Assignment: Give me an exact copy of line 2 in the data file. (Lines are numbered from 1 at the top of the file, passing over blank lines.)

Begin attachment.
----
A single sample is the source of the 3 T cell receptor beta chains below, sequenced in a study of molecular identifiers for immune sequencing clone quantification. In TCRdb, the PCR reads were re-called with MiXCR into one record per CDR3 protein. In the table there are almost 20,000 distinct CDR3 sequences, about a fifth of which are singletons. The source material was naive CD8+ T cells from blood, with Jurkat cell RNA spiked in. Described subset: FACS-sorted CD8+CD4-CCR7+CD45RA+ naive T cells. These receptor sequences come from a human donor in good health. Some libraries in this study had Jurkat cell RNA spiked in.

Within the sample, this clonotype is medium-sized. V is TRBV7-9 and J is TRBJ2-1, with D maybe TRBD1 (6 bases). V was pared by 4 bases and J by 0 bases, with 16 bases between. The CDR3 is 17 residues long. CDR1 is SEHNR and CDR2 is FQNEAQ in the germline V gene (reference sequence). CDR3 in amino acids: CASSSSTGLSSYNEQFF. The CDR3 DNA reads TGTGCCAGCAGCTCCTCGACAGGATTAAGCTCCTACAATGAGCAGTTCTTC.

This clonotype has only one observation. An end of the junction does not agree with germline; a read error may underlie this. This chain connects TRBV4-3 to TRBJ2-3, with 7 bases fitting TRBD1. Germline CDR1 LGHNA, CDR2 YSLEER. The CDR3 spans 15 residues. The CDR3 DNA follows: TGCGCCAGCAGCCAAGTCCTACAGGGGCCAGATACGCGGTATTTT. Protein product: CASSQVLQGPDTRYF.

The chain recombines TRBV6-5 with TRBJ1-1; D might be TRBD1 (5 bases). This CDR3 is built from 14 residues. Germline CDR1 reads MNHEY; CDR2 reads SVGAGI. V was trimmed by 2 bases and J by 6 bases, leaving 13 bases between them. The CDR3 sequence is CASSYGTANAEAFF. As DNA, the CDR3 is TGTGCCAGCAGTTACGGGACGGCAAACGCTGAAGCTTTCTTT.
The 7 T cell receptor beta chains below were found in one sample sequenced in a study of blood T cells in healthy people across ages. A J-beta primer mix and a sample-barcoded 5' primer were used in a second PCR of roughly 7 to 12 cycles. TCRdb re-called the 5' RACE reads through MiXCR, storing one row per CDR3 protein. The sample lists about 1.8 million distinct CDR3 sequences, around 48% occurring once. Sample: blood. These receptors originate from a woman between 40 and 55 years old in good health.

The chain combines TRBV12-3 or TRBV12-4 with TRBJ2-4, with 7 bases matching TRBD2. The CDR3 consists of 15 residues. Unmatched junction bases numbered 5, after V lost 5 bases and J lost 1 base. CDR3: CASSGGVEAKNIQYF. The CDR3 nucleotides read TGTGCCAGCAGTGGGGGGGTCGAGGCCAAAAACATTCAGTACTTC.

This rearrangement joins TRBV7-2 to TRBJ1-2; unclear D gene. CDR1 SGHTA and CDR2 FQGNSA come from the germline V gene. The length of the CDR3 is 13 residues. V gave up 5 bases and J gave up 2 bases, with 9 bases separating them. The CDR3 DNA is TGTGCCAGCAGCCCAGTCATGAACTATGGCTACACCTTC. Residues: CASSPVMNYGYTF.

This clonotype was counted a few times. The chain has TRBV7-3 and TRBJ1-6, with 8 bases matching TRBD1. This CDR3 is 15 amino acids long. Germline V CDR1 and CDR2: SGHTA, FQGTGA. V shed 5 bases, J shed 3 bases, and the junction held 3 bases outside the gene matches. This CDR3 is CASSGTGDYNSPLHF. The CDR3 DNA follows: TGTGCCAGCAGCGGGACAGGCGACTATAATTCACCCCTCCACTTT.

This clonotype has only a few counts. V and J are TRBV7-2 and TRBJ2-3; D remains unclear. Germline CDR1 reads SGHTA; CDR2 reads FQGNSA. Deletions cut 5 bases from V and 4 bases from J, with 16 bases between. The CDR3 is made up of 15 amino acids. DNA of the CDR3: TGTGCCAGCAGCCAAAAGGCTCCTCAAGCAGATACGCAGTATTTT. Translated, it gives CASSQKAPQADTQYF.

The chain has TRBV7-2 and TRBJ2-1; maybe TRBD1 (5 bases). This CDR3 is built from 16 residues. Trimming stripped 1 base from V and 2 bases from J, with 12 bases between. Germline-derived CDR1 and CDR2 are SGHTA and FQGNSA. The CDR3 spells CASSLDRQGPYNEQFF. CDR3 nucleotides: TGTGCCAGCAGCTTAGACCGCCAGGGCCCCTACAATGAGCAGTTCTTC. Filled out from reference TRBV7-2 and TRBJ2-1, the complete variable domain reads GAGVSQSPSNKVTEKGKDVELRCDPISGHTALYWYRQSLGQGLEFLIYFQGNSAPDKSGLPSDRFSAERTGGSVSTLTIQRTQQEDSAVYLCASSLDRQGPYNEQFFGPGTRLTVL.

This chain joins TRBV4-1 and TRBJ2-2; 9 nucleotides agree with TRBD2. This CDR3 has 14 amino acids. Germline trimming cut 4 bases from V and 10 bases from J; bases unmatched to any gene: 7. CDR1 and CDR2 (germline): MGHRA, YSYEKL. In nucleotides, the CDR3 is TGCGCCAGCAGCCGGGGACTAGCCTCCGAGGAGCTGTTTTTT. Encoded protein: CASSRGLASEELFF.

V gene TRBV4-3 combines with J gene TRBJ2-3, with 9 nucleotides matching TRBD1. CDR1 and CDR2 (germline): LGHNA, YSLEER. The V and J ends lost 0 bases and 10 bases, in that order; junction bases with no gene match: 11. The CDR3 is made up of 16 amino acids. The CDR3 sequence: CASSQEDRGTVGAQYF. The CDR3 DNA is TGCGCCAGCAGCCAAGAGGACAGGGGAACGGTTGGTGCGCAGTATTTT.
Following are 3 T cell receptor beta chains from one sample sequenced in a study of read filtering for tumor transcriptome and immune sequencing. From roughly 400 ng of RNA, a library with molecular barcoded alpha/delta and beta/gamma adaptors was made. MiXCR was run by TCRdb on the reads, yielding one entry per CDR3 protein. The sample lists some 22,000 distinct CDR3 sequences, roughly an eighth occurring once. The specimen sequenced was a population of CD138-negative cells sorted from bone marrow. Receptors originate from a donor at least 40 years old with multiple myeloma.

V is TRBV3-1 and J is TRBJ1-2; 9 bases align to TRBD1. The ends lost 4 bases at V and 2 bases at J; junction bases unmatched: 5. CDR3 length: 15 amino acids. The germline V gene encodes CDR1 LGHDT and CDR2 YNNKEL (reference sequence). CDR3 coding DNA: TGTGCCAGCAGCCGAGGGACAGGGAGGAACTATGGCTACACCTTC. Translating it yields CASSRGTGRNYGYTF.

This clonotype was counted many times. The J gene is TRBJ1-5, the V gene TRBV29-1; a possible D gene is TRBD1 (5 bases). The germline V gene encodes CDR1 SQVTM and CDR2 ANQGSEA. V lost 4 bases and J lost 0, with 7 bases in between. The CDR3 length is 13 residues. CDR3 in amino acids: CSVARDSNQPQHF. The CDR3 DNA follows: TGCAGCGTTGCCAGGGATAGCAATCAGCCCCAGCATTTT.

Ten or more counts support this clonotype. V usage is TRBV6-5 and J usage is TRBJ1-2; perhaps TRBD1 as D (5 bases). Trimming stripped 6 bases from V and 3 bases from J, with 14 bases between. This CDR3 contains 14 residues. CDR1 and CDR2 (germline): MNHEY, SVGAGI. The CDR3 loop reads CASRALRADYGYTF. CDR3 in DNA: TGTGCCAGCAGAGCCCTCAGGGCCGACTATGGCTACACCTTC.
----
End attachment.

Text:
Within the sample, this clonotype is medium-sized. V is TRBV7-9 and J is TRBJ2-1, with D maybe TRBD1 (6 bases). V was pared by 4 bases and J by 0 bases, with 16 bases between. The CDR3 is 17 residues long. CDR1 is SEHNR and CDR2 is FQNEAQ in the germline V gene (reference sequence). CDR3 in amino acids: CASSSSTGLSSYNEQFF. The CDR3 DNA reads TGTGCCAGCAGCTCCTCGACAGGATTAAGCTCCTACAATGAGCAGTTCTTC.